Images from the morning’s walk.
“Daughter, the songs of women
are the first words of children” —Abby E. Murray
“Our vitality is inextricably bound up with creativity. Like a tree whose expression is fruit, giving our gifts is what keeps life pushing through our veins. It’s what keeps us feeling alive. As anyone who has strayed too far from their creativity knows, without it every corner of one’s life can fall prey to a terrible greying spread. As Kahlil Gibran writes about trees in an orchard, ‘They give that they may live, for to withhold is to perish.” —Dreamwork with Toko-pa
“If we want children to flourish, to become truly empowered, then let us allow them to love the earth before we ask them to save it. Perhaps this is what Thoreau had in mind when he said, “the more slowly trees grow at first, the sounder they are at the core, and I think the same is true of human beings.” —David Sobel
“What if this darkness is not the darkness of the tomb – but the darkness of the womb?” —Valarie Kaur
I’ve always wanted to take more art classes. I love to sketch and doodle. Still, I haven’t taken many classes, and I feel like I don’t have a lot of courage about getting images on paper. I love certain comic book and animated art, and I always find myself wanting to draw “like that.”
So for the next month, I am going to try to commit to doing one sketch page a day. I have borrowed Shaun Tan’s The Bird King from the school library, and today’s sketch is sort of a copy and sort of an extension of one of his drawings. I am going to try to be brave enough to sketch some things directly from life and from photos as well. Just today, I learned some things about line and shading. I hope I can learn to apply them.
1. Yesterday’s Martin Luther King, Jr. celebration at school. Good music, powerful quotations.
2. Geese all over the sky
3. The office staff and dentists and hygienists at the place where my children get their teeth cleaned. They’ve always been understanding and friendly and helpful.
4. Walking outside. I can’t really bear the cold, and I haven’t spent more time outside than I absolutely have to for several weeks now. It was nice to have a balmier morning for some outside play.
5. The Emergency Women’s Shelter in Lancaster. I always have to gear myself up for the long night awake, but it’s good work, and I always come away inspired by the women I meet.
6. The Women’s Marches.
May we walk in Beauty!
“Alertness is the hidden discipline of familiarity.” –David White (via Toko-pa Turner)
In the dream, I am visiting a doctor. She is surprised that I still have my uterus and recommends a hysterectomy. I am relieved in the dream to be rid of the burden of it.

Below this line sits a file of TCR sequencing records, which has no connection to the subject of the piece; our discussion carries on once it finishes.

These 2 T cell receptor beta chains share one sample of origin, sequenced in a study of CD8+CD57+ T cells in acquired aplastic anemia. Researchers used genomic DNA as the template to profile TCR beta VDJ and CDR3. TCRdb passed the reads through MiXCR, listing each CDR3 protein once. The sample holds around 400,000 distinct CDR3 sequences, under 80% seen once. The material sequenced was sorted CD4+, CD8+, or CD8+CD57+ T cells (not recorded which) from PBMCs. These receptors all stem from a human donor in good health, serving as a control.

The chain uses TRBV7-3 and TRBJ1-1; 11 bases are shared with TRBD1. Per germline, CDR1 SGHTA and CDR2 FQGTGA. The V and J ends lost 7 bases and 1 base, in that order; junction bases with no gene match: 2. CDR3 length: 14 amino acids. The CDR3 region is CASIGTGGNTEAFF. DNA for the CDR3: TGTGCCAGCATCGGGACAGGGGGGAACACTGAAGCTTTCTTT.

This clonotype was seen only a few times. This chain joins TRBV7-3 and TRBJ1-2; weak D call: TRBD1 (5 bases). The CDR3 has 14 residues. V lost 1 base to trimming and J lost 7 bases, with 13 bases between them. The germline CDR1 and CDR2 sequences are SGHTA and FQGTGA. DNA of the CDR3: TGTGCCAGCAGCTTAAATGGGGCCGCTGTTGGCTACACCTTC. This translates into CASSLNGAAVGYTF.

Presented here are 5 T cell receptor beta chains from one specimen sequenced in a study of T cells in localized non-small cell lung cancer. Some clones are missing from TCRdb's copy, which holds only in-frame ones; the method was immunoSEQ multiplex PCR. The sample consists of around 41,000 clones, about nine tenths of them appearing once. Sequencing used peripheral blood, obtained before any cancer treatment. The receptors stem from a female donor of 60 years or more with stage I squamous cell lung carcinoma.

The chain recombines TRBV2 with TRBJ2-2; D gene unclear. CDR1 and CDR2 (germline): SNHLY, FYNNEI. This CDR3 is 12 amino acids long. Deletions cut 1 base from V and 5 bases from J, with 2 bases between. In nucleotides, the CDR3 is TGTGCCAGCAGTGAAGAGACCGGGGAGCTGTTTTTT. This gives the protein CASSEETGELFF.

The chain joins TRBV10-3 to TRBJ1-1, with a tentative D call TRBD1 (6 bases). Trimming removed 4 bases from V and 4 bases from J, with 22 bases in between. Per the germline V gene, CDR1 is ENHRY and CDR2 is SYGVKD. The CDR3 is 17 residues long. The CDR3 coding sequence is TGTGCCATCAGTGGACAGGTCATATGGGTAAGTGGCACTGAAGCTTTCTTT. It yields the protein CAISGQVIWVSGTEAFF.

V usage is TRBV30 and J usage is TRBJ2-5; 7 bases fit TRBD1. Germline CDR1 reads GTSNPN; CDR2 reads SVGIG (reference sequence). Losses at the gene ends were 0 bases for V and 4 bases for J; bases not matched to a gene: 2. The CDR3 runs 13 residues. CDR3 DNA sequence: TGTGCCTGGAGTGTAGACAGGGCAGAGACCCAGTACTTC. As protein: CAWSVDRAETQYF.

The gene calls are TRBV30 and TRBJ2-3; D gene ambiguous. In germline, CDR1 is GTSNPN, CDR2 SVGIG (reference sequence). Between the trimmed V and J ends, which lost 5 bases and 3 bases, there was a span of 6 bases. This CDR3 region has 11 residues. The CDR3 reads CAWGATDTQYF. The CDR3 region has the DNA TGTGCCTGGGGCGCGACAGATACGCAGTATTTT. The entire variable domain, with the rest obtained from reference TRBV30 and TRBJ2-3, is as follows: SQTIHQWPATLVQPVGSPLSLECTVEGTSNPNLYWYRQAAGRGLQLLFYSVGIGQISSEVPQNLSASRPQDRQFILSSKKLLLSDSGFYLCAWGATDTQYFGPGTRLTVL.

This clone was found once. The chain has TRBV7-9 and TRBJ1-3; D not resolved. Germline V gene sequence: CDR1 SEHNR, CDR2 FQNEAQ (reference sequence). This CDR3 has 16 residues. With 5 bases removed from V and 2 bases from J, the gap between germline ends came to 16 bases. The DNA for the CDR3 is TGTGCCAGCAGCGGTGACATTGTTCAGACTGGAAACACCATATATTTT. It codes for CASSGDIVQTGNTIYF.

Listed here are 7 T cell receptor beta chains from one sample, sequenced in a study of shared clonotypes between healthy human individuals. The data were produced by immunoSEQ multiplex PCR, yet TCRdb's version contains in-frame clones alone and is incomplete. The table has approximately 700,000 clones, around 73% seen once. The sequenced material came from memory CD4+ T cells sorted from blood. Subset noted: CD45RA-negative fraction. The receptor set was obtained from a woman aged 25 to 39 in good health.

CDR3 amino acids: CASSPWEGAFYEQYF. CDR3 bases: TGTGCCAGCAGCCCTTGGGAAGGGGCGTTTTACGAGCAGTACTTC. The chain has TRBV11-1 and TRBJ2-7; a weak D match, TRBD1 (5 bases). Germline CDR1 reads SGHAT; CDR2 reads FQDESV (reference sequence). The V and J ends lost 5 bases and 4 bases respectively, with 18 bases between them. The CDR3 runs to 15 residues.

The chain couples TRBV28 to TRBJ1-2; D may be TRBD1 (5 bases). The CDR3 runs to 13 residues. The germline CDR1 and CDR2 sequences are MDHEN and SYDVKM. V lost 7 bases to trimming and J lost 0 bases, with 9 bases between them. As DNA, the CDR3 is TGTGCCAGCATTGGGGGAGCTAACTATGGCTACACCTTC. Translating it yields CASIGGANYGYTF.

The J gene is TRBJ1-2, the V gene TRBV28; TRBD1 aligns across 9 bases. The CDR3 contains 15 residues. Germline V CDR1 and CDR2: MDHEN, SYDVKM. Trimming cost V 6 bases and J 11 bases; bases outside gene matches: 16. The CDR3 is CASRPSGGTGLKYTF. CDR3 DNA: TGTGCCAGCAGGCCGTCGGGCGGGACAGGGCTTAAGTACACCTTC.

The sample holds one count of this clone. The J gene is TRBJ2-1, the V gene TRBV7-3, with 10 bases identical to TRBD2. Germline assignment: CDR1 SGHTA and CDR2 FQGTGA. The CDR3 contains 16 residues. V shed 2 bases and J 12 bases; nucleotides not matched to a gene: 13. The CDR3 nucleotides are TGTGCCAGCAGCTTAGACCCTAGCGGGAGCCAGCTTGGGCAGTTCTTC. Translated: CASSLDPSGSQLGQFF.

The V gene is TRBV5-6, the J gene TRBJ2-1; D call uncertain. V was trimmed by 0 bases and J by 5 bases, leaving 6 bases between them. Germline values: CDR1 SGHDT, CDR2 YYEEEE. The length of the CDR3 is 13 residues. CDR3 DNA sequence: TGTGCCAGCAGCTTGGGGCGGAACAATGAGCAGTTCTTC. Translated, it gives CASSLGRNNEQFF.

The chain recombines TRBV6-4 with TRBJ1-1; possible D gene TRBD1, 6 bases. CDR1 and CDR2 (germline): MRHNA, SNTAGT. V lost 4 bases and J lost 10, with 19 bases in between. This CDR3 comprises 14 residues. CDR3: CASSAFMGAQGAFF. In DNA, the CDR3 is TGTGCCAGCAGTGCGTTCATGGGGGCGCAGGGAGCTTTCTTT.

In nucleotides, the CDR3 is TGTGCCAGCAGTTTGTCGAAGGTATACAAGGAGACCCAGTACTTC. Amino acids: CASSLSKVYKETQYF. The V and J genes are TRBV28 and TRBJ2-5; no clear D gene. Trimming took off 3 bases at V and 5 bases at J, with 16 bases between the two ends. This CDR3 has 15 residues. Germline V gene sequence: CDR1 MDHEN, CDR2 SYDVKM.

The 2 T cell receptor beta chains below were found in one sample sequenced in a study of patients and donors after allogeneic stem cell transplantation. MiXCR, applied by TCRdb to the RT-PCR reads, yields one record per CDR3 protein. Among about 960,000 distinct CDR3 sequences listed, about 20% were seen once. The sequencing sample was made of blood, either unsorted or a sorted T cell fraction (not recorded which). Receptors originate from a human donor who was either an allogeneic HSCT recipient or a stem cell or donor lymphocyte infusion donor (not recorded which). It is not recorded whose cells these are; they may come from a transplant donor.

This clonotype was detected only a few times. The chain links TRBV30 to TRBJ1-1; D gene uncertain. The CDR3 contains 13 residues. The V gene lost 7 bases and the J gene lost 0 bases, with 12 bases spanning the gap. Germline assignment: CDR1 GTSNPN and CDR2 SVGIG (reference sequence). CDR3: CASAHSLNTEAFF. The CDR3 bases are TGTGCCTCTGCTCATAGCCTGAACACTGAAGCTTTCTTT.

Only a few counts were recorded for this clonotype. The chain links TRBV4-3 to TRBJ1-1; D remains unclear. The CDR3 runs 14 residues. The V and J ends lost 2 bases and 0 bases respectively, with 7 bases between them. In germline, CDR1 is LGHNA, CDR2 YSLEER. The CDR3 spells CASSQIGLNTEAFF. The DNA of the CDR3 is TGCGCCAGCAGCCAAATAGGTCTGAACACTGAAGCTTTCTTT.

What change is on the horizon? Perhaps something of the first part of my adult life needs to be relinquished in order for me to find ease and relief for the next stages of the journey. My womb was the soil in which my four children were grown. Even the two it was unable to keep for the full term, it struggled to hold onto even when it was clear that they were unviable. The two that grew to full term, it refused to relinquish. The story of my womb has been one of not letting go, of holding on even when hope is lost. Perhaps the next stage of my life will be one of learning to let go of hope, to release hold of my identity as fertile soil and life-giver.
That seems to be the way of it: At the turnings of our lives, we are asked to give up something that has served us, that has given us great gifts, in order to find the wisdom that approaches when we have met the challenges and tasks of the next stage. Like the child in the woods in every fairy tale, we leave behind an innocence, an old identity that has served us, and pick up a new name, a new skin to travel in.
1. Auntie and Uncle Goose paddling on the postage-stamp of a pond.
2. That grove of trees in the field on the detour. I complain about Ducktown being closed for bridge repairs, but the new road offers delights of its own: the way the sun shines through the grove, the view of the ridge where I make my home, the horses, the field of giant round hay bales.
3. That song this morning–the Prokeimenon (I love that word), with the high A, and the brave voices who sang it.
4. The way clouds create the perspective of distance, diminishing toward the horizon.
5. The Word, the Wisdom, and the Way
May we walk in Beauty!
Day 29 Poem-A-Day Prompt: Write a Birth Poem.
We all came in through the same door.
The young ones just beginning to learn
what their bodies can do,
the new crones bidding the blood farewell.
And all those rounding bellies.
There were more of them than any of the others.
I sensed the wolf the moment I walked in the door.
I almost looked around to see her,
before I realized the shadow was my own.
I stepped across the carpet
carefully toward the desk,
past the pair who sat together
with heads bowed in wonder
over the full bowl of her womb,
willing them not to look at me
lest they sense the blood on me,
lest some contagion contaminate
their innocent joy,
lest the wolf turn her face their way.
Me, I had walked this way before
with my strange and dark companion,
carrying my empty bowl.
I was only there for confirmation
this time. I knew what I had come to hear,
knew how to follow this particular path of grief.
Walking out again, afterward,
the fresh-faced ones were still there,
and the wolf and I again took pains
not to taint them with our shadow.
We left by the same door
and closed it quietly behind us.